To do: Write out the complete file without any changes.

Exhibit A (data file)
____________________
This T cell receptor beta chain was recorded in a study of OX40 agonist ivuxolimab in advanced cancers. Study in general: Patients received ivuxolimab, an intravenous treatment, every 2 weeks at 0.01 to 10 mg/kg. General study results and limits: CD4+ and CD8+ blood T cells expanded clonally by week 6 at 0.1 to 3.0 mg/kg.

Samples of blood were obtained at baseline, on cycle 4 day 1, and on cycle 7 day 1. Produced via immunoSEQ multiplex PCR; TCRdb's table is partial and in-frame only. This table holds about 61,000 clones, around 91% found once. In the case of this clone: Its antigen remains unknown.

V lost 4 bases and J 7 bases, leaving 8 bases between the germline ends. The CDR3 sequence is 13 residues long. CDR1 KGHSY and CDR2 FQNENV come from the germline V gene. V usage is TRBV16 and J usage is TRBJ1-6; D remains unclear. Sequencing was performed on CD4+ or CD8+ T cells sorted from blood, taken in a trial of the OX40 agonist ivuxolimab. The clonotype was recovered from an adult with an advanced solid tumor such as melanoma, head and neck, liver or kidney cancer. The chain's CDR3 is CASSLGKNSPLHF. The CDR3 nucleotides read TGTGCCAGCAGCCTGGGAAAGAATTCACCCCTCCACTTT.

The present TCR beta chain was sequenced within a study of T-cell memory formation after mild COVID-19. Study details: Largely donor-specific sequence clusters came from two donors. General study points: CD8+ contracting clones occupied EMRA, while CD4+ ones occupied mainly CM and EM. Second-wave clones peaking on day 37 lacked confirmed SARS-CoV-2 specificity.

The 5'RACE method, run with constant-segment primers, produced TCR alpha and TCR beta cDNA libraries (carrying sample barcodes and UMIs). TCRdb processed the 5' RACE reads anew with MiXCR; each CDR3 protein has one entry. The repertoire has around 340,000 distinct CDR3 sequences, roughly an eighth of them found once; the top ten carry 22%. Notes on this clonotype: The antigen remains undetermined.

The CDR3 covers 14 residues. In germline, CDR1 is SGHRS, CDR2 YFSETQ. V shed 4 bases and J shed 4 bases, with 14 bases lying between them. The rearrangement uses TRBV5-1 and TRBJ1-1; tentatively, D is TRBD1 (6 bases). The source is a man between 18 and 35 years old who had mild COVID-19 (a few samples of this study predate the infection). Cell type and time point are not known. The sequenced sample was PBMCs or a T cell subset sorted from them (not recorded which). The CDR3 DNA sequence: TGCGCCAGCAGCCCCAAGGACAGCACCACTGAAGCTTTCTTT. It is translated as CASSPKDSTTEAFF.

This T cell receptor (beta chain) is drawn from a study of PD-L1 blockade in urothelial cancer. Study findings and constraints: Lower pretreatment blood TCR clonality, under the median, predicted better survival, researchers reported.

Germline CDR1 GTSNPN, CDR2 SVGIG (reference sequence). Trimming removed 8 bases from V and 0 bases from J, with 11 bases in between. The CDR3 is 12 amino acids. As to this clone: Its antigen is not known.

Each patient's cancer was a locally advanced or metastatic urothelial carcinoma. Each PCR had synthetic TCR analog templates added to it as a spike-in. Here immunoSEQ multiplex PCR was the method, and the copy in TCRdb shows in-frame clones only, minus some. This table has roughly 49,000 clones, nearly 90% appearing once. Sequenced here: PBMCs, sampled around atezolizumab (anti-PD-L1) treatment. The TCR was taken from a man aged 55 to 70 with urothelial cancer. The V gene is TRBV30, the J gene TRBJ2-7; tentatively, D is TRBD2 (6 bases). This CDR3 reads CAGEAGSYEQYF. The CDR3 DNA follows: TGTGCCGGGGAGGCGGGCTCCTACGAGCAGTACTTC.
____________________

This T cell receptor beta chain was recorded in a study of OX40 agonist ivuxolimab in advanced cancers. Study in general: Patients received ivuxolimab, an intravenous treatment, every 2 weeks at 0.01 to 10 mg/kg. General study results and limits: CD4+ and CD8+ blood T cells expanded clonally by week 6 at 0.1 to 3.0 mg/kg.

Samples of blood were obtained at baseline, on cycle 4 day 1, and on cycle 7 day 1. Produced via immunoSEQ multiplex PCR; TCRdb's table is partial and in-frame only. This table holds about 61,000 clones, around 91% found once. In the case of this clone: Its antigen remains unknown.

V lost 4 bases and J 7 bases, leaving 8 bases between the germline ends. The CDR3 sequence is 13 residues long. CDR1 KGHSY and CDR2 FQNENV come from the germline V gene. V usage is TRBV16 and J usage is TRBJ1-6; D remains unclear. Sequencing was performed on CD4+ or CD8+ T cells sorted from blood, taken in a trial of the OX40 agonist ivuxolimab. The clonotype was recovered from an adult with an advanced solid tumor such as melanoma, head and neck, liver or kidney cancer. The chain's CDR3 is CASSLGKNSPLHF. The CDR3 nucleotides read TGTGCCAGCAGCCTGGGAAAGAATTCACCCCTCCACTTT.

The present TCR beta chain was sequenced within a study of T-cell memory formation after mild COVID-19. Study details: Largely donor-specific sequence clusters came from two donors. General study points: CD8+ contracting clones occupied EMRA, while CD4+ ones occupied mainly CM and EM. Second-wave clones peaking on day 37 lacked confirmed SARS-CoV-2 specificity.

The 5'RACE method, run with constant-segment primers, produced TCR alpha and TCR beta cDNA libraries (carrying sample barcodes and UMIs). TCRdb processed the 5' RACE reads anew with MiXCR; each CDR3 protein has one entry. The repertoire has around 340,000 distinct CDR3 sequences, roughly an eighth of them found once; the top ten carry 22%. Notes on this clonotype: The antigen remains undetermined.

The CDR3 covers 14 residues. In germline, CDR1 is SGHRS, CDR2 YFSETQ. V shed 4 bases and J shed 4 bases, with 14 bases lying between them. The rearrangement uses TRBV5-1 and TRBJ1-1; tentatively, D is TRBD1 (6 bases). The source is a man between 18 and 35 years old who had mild COVID-19 (a few samples of this study predate the infection). Cell type and time point are not known. The sequenced sample was PBMCs or a T cell subset sorted from them (not recorded which). The CDR3 DNA sequence: TGCGCCAGCAGCCCCAAGGACAGCACCACTGAAGCTTTCTTT. It is translated as CASSPKDSTTEAFF.

This T cell receptor (beta chain) is drawn from a study of PD-L1 blockade in urothelial cancer. Study findings and constraints: Lower pretreatment blood TCR clonality, under the median, predicted better survival, researchers reported.

Germline CDR1 GTSNPN, CDR2 SVGIG (reference sequence). Trimming removed 8 bases from V and 0 bases from J, with 11 bases in between. The CDR3 is 12 amino acids. As to this clone: Its antigen is not known.

Each patient's cancer was a locally advanced or metastatic urothelial carcinoma. Each PCR had synthetic TCR analog templates added to it as a spike-in. Here immunoSEQ multiplex PCR was the method, and the copy in TCRdb shows in-frame clones only, minus some. This table has roughly 49,000 clones, nearly 90% appearing once. Sequenced here: PBMCs, sampled around atezolizumab (anti-PD-L1) treatment. The TCR was taken from a man aged 55 to 70 with urothelial cancer. The V gene is TRBV30, the J gene TRBJ2-7; tentatively, D is TRBD2 (6 bases). This CDR3 reads CAGEAGSYEQYF. The CDR3 DNA follows: TGTGCCGGGGAGGCGGGCTCCTACGAGCAGTACTTC.